A glimpse of the past: March 6, 1941

Excerpts taken from the March 6, 1941 edition of the Rappahannock Record

Fire Destroys Sylvia Motor Co.

Plans made for new building on same site as Burgess store

Fire late Friday afternoon completely destroyed the building and contents of the Sylvia Motor Company at Burgess Store.

Sparks from an emery wheel caught in an oil-soaked rag on the floor and spread to a work bench and rack of tires. The fire spread so rapidly that a man standing by a fire extinguisher fifteen feet from the fire could not get the extinguisher in operation before the flames reached the ceiling of the building.

Within thirty minutes the whole building had been burned flat to the ground. Roland Covington was slightly burned on the forehead and Billy Covington was overcome by the dense smoke.

Thirty-nine automobiles, including four new cars, were destroyed by the fire and others were damaged, three new tractors and other farm machinery, a large stock of automobile parts and accessories, shop tools and equipment were all destroyed.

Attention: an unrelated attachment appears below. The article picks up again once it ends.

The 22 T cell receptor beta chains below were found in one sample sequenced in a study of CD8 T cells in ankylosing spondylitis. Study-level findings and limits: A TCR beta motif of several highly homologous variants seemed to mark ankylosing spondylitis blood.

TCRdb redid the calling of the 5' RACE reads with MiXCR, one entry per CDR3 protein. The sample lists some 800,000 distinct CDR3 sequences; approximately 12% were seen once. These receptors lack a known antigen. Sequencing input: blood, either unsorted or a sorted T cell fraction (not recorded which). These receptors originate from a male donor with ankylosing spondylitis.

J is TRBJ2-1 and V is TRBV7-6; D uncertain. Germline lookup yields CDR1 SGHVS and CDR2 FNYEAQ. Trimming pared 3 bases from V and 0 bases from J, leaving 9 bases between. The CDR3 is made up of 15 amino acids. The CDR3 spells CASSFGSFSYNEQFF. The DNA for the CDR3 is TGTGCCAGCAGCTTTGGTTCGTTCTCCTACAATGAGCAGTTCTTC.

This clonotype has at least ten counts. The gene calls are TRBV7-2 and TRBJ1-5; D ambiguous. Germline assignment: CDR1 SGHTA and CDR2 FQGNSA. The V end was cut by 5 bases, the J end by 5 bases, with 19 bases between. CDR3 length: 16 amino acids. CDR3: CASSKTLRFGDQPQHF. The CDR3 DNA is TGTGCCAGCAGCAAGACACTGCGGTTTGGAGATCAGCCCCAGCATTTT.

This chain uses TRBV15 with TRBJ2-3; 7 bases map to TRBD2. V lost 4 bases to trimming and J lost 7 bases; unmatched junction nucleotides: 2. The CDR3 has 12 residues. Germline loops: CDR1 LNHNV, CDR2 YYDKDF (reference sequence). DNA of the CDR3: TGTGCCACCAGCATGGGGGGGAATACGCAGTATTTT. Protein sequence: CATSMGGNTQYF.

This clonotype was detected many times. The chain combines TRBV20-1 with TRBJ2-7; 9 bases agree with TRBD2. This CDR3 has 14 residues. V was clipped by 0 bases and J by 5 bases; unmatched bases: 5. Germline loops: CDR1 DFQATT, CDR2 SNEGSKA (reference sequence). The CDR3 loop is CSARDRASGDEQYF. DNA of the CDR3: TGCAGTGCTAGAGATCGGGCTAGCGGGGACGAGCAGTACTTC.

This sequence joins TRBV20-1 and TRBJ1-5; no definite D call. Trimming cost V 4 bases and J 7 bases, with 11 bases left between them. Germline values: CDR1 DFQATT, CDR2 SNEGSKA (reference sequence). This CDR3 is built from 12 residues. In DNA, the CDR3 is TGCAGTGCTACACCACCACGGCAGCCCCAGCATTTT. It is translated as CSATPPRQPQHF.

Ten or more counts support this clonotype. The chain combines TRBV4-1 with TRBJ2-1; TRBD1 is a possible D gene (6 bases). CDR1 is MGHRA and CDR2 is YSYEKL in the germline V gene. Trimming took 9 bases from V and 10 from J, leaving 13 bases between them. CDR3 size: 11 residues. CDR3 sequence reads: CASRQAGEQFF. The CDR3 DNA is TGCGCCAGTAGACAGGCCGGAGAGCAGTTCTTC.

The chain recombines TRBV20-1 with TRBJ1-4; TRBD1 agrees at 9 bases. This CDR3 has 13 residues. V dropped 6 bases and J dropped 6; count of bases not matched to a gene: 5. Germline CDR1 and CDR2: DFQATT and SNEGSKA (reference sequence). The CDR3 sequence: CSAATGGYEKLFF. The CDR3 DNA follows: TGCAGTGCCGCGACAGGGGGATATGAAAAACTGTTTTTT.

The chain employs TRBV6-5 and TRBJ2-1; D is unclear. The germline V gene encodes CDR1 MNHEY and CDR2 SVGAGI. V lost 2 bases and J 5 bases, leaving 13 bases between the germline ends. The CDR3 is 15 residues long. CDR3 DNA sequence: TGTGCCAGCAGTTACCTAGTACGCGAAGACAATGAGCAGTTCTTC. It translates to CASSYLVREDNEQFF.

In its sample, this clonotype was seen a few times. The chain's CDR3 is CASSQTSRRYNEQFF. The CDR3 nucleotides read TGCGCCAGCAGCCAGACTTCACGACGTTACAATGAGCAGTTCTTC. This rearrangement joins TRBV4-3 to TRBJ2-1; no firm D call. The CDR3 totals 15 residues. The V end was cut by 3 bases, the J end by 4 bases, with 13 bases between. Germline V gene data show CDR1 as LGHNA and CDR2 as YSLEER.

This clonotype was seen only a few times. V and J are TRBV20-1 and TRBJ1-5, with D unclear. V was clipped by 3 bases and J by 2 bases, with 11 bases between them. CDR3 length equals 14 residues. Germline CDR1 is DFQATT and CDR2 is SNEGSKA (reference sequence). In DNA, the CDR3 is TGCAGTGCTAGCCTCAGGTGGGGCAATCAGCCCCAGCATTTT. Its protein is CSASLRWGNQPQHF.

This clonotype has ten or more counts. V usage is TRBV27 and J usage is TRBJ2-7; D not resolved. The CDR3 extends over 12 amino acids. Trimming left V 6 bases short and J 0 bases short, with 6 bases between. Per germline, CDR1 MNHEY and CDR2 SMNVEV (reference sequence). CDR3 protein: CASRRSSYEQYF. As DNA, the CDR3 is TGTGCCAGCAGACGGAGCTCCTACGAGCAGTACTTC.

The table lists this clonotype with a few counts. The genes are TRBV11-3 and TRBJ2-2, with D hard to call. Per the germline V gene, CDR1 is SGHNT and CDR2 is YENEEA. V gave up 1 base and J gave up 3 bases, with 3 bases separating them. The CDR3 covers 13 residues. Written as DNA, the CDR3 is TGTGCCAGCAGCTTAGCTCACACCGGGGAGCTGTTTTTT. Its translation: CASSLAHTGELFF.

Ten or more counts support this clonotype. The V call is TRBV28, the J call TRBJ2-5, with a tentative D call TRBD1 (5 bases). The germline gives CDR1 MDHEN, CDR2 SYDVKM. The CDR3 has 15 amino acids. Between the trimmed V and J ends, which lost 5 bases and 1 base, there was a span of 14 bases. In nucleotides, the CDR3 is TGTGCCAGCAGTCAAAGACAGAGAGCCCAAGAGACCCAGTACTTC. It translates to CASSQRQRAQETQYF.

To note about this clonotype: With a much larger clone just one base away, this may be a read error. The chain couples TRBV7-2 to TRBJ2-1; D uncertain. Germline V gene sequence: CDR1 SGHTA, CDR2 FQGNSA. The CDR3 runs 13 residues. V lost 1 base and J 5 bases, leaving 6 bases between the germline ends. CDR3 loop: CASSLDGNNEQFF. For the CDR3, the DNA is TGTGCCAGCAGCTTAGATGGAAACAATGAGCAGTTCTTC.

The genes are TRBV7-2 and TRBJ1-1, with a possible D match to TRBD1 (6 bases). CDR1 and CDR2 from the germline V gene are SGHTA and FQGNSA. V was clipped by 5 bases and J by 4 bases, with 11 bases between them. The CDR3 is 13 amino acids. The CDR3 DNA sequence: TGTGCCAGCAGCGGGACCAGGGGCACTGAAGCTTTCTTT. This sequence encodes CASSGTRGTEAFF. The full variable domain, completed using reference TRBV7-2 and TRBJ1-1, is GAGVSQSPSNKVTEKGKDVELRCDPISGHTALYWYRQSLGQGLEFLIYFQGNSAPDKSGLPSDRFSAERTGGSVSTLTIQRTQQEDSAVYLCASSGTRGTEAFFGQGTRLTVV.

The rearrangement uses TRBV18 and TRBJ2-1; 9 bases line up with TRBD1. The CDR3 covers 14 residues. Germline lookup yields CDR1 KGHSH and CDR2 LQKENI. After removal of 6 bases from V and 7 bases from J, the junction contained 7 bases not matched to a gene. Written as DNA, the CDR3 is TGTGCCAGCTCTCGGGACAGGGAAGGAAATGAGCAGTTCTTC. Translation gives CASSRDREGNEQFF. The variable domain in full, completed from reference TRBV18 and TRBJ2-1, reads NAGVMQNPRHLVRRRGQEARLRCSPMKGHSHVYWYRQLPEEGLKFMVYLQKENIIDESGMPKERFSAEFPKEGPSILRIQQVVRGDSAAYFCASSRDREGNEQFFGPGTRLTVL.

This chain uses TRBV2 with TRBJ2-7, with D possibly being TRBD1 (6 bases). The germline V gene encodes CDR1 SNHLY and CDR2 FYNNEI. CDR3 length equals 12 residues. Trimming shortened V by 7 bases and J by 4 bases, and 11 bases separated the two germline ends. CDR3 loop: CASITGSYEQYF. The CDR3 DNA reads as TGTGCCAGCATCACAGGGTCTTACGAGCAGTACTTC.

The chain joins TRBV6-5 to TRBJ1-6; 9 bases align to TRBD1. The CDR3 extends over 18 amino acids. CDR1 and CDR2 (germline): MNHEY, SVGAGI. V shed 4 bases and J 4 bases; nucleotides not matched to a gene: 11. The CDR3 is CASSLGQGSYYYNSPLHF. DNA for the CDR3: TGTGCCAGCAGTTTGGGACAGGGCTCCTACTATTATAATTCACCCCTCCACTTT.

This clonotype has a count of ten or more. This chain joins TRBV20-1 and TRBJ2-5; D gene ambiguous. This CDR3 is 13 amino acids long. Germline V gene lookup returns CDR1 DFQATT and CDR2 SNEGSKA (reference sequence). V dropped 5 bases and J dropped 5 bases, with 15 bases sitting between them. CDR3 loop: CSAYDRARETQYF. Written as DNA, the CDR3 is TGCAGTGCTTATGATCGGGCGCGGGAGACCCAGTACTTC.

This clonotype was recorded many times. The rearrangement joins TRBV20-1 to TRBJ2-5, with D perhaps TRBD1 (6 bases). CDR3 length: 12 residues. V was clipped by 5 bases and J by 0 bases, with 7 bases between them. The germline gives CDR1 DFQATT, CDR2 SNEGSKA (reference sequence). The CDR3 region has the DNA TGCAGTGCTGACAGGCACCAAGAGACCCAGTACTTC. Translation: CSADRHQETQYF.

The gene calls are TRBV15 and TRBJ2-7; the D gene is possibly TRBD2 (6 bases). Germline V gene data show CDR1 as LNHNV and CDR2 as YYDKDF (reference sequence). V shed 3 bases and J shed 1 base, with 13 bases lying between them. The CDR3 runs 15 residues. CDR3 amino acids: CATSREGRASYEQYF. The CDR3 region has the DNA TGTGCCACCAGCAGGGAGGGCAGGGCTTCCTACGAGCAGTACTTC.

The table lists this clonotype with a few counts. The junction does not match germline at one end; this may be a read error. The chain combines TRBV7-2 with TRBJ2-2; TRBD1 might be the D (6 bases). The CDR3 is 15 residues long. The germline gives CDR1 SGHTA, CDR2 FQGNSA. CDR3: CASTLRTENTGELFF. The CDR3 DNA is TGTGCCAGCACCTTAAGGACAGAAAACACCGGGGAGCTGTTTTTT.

Four cars and one truck being repaired were also burned. A truck in the driveway with all four wheels off being repaired could not be moved and blocked the entrance of the building preventing the men present from getting any of the cars out.

Dense smoke from the burning tires and other material also soon filled the building so that it was impossible for anyone to enter it.

With the help of the Kilmarnock Fire Department which responded to the alarm most of the cars from the used car lot adjoining the building were saved. The firemen helped put out the fire which had spread to these cars while other people moved the cars from the lot.

The Sylvia Motor Company with one of the largest and best equipped garages in the Northern Neck carried a large stock of parts and accessories. Steel bins had just been installed and many supplies had been put in for the spring business.

Read more from our ‘Glimpse of the Past’ series

A glimpse of the past: February 19, 1931

A glimpse of the past: February 1, 1951